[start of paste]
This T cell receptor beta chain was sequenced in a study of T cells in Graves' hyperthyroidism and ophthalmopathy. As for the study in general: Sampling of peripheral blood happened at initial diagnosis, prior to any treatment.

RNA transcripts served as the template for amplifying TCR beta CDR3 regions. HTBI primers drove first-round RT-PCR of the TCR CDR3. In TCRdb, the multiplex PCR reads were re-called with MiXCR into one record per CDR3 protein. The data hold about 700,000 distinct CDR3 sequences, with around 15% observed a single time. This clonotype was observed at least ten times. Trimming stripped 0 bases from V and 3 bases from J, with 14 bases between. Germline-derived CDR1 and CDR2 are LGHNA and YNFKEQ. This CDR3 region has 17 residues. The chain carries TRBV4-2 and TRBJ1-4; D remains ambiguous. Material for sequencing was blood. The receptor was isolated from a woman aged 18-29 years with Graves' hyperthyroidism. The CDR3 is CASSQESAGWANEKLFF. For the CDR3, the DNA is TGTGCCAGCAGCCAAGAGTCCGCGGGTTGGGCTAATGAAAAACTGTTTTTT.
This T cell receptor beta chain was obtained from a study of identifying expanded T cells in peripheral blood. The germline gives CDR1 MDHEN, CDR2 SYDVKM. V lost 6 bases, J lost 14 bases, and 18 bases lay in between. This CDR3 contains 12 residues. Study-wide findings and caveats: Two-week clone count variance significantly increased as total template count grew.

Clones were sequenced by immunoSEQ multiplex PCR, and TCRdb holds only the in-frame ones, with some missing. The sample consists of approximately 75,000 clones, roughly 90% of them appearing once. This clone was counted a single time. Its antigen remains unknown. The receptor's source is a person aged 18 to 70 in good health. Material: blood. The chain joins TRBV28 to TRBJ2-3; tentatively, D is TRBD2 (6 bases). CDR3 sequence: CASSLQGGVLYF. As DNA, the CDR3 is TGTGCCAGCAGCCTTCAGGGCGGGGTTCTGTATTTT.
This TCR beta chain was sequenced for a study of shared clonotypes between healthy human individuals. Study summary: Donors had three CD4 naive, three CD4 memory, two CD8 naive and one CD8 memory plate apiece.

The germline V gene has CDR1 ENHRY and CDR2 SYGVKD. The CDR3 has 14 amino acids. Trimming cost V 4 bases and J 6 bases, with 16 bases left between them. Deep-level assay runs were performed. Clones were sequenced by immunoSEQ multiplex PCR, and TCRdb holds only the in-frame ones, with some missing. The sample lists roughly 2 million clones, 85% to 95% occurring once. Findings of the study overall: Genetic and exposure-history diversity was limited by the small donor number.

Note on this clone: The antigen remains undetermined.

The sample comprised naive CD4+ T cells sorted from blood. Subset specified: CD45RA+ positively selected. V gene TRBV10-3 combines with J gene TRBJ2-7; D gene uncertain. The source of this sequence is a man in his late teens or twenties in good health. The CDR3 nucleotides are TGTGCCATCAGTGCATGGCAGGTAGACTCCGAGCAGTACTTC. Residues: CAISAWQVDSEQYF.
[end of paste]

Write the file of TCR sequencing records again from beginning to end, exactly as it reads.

This T cell receptor beta chain was sequenced in a study of T cells in Graves' hyperthyroidism and ophthalmopathy. As for the study in general: Sampling of peripheral blood happened at initial diagnosis, prior to any treatment.

RNA transcripts served as the template for amplifying TCR beta CDR3 regions. HTBI primers drove first-round RT-PCR of the TCR CDR3. In TCRdb, the multiplex PCR reads were re-called with MiXCR into one record per CDR3 protein. The data hold about 700,000 distinct CDR3 sequences, with around 15% observed a single time. This clonotype was observed at least ten times. Trimming stripped 0 bases from V and 3 bases from J, with 14 bases between. Germline-derived CDR1 and CDR2 are LGHNA and YNFKEQ. This CDR3 region has 17 residues. The chain carries TRBV4-2 and TRBJ1-4; D remains ambiguous. Material for sequencing was blood. The receptor was isolated from a woman aged 18-29 years with Graves' hyperthyroidism. The CDR3 is CASSQESAGWANEKLFF. For the CDR3, the DNA is TGTGCCAGCAGCCAAGAGTCCGCGGGTTGGGCTAATGAAAAACTGTTTTTT.
This T cell receptor beta chain was obtained from a study of identifying expanded T cells in peripheral blood. The germline gives CDR1 MDHEN, CDR2 SYDVKM. V lost 6 bases, J lost 14 bases, and 18 bases lay in between. This CDR3 contains 12 residues. Study-wide findings and caveats: Two-week clone count variance significantly increased as total template count grew.

Clones were sequenced by immunoSEQ multiplex PCR, and TCRdb holds only the in-frame ones, with some missing. The sample consists of approximately 75,000 clones, roughly 90% of them appearing once. This clone was counted a single time. Its antigen remains unknown. The receptor's source is a person aged 18 to 70 in good health. Material: blood. The chain joins TRBV28 to TRBJ2-3; tentatively, D is TRBD2 (6 bases). CDR3 sequence: CASSLQGGVLYF. As DNA, the CDR3 is TGTGCCAGCAGCCTTCAGGGCGGGGTTCTGTATTTT.
This TCR beta chain was sequenced for a study of shared clonotypes between healthy human individuals. Study summary: Donors had three CD4 naive, three CD4 memory, two CD8 naive and one CD8 memory plate apiece.

The germline V gene has CDR1 ENHRY and CDR2 SYGVKD. The CDR3 has 14 amino acids. Trimming cost V 4 bases and J 6 bases, with 16 bases left between them. Deep-level assay runs were performed. Clones were sequenced by immunoSEQ multiplex PCR, and TCRdb holds only the in-frame ones, with some missing. The sample lists roughly 2 million clones, 85% to 95% occurring once. Findings of the study overall: Genetic and exposure-history diversity was limited by the small donor number.

Note on this clone: The antigen remains undetermined.

The sample comprised naive CD4+ T cells sorted from blood. Subset specified: CD45RA+ positively selected. V gene TRBV10-3 combines with J gene TRBJ2-7; D gene uncertain. The source of this sequence is a man in his late teens or twenties in good health. The CDR3 nucleotides are TGTGCCATCAGTGCATGGCAGGTAGACTCCGAGCAGTACTTC. Residues: CAISAWQVDSEQYF.